Report: Valley moisture level high
The return of colder weather means the spring melt is probably a few weeks away.
But when the melt comes, it will unlock moisture embedded in the snowpack in the southern Red River Valley that remains higher than it was at this point in 2009, the year of the record Red River flood in Fargo-Moorhead.
Still, a major ingredient of that flood, which crested at 40.84 feet in Fargo, was the record 4.62 inches of moisture that fell in March 2009, including heavy rain.
Last week's Presidents Day snowstorm deposited between a tenth of an inch to an inch of precipitation in the southern Red River Basin, with heavier amounts to the south, near the South Dakota border.
"There was quite a gradient to the moisture content of the snow that fell," said Mike Lukes, a hydrologist for the National Weather Service in Grand Forks.
That leaves Fargo-Moorhead with 3.6 inches of water in the snowpack. Wetter conditions prevail to the south, including 5 to 6 inches in Wahpeton, N.D., and 6 to 8 inches in Wheaton, Minn.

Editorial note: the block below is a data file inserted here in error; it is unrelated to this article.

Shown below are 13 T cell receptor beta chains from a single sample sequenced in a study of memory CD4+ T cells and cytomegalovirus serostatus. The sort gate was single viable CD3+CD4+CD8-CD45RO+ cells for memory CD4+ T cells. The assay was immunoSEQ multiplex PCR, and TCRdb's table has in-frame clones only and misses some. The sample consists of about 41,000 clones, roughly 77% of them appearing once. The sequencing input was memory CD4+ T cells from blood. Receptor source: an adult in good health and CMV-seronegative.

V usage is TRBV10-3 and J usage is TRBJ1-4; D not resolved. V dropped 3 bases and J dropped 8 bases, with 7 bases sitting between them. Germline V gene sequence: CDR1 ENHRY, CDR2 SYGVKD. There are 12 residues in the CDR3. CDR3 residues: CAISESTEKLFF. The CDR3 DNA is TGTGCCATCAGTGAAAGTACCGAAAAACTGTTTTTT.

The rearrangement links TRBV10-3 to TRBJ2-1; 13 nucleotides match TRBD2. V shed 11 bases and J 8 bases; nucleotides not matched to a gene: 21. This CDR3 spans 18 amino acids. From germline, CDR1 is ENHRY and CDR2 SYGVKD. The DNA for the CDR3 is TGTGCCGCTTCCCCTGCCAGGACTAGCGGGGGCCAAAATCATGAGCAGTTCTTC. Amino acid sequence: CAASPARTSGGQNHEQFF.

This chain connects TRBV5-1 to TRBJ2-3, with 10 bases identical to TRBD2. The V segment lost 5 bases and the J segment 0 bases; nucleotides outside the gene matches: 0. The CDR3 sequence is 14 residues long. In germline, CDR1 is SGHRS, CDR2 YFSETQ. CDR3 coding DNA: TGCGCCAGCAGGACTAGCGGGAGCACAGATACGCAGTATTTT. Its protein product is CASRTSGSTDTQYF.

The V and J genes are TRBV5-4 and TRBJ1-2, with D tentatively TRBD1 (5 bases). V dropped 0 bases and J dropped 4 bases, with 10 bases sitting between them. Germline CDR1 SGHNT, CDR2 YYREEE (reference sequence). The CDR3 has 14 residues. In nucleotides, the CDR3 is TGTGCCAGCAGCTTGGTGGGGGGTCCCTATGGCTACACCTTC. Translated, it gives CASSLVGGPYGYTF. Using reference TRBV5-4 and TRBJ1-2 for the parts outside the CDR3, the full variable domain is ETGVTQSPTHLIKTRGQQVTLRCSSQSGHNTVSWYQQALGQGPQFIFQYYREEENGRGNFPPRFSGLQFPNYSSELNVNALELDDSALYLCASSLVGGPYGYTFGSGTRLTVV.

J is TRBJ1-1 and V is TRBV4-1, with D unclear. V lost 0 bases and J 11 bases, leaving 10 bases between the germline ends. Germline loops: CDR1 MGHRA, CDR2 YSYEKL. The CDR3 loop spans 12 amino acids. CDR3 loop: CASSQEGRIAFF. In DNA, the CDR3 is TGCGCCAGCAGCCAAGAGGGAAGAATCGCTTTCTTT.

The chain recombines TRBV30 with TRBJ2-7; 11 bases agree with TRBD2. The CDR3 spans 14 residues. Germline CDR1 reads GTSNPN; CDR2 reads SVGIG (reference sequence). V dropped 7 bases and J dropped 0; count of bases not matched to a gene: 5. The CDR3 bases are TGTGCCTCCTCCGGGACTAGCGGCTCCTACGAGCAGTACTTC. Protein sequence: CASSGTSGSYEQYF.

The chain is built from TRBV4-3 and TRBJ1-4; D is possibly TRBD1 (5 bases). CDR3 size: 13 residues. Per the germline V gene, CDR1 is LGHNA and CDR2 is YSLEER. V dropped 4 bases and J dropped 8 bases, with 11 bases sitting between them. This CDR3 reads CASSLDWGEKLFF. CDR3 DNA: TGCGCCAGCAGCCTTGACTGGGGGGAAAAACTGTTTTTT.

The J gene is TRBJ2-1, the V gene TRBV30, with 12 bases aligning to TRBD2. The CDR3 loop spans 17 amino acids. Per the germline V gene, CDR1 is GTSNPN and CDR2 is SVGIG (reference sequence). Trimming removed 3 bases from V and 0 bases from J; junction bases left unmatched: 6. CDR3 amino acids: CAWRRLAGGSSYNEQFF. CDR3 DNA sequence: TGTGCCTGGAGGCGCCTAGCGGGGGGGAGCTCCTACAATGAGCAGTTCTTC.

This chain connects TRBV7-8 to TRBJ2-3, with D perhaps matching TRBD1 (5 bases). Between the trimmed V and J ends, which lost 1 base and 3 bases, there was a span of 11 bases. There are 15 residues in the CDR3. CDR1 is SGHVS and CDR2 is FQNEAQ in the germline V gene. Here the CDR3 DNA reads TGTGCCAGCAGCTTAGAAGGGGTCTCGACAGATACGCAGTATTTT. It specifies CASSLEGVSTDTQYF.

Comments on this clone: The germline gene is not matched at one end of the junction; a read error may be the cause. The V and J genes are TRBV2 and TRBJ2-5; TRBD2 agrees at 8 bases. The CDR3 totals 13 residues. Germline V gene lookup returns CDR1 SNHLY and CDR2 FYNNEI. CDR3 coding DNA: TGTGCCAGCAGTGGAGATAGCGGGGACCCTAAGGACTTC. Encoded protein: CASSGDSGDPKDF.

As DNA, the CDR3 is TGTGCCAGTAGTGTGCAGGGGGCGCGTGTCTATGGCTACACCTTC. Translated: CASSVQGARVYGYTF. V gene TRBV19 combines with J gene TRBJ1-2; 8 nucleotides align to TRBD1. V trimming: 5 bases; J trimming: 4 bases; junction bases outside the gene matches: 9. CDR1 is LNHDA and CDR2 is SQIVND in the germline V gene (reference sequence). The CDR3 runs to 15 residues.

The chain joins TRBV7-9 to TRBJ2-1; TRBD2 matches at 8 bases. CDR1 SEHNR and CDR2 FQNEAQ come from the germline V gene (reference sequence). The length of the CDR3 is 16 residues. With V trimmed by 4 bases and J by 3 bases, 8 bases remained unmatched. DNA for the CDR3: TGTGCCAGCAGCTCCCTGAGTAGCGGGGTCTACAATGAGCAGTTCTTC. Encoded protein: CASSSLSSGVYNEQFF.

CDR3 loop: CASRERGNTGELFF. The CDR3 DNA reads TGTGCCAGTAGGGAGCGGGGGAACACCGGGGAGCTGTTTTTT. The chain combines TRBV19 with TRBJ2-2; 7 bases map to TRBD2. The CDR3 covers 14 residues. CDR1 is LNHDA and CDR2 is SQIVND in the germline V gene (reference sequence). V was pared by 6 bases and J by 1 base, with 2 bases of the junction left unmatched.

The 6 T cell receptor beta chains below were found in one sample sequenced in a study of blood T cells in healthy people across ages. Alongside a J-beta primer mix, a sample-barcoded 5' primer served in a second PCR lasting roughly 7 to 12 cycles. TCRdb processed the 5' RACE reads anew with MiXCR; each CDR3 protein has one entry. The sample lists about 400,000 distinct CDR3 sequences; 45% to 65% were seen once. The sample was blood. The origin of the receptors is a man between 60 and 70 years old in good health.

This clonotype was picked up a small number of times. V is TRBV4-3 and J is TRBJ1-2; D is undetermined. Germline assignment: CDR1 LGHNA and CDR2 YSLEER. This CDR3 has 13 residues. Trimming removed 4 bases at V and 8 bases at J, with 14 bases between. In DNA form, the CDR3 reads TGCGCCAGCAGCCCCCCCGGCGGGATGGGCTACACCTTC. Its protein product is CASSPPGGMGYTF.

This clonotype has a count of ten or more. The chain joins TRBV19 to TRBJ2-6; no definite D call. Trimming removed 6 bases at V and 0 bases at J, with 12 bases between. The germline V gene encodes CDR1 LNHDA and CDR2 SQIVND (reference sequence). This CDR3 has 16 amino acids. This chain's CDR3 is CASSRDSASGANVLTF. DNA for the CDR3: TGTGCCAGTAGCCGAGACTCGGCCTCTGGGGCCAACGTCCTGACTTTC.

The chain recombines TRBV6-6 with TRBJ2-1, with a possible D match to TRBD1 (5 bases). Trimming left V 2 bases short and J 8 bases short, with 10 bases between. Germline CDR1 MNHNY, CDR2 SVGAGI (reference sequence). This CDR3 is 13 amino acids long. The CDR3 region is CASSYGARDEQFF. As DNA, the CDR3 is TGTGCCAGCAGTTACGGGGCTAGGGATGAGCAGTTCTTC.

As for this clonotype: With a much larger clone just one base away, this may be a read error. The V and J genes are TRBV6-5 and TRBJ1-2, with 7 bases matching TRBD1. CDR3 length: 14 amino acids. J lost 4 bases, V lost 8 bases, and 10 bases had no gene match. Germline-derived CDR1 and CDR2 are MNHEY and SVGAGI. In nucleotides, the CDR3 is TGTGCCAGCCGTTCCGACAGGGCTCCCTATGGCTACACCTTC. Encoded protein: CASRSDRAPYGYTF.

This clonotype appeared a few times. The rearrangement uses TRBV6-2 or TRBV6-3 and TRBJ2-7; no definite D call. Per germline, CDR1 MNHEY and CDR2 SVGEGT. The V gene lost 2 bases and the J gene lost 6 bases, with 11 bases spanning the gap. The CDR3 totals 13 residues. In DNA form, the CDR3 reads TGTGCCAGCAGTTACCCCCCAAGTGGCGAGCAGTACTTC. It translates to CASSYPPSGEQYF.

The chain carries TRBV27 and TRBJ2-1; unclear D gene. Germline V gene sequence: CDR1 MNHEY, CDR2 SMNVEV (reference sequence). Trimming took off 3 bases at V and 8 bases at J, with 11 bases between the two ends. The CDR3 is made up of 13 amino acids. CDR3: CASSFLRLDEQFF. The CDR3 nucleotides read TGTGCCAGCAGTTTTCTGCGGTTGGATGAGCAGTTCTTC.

For comparison, at this time in 2009, moisture in the snowpack at Wahpeton was 4 to 5 inches, and 5 to 6 inches at Wheaton, Lukes said.
During the thawing weather that preceded the Presidents Day storm, on Feb. 21, the snowpack in the southern Red River Valley "ripened," achieving a slushy consistency when snow temperatures reached the freezing borderline.
But the snow refroze, covered by a thin crust of ice. "So we're going to have to reheat that snowpack," Luke said.
Typically, the spring thaw starts in late March in the Red River Valley, spreading north during the first week of April.
Forecasters hope to predict the thaw seven to 10 days in advance, to help communities prepare for the spring flood.
Outlooks continue to call for below-normal temperatures and above-normal precipitation. The next flood outlook is expected on Thursday.
Readers can reach Forum reporter Patrick Springer at (701) 241-5522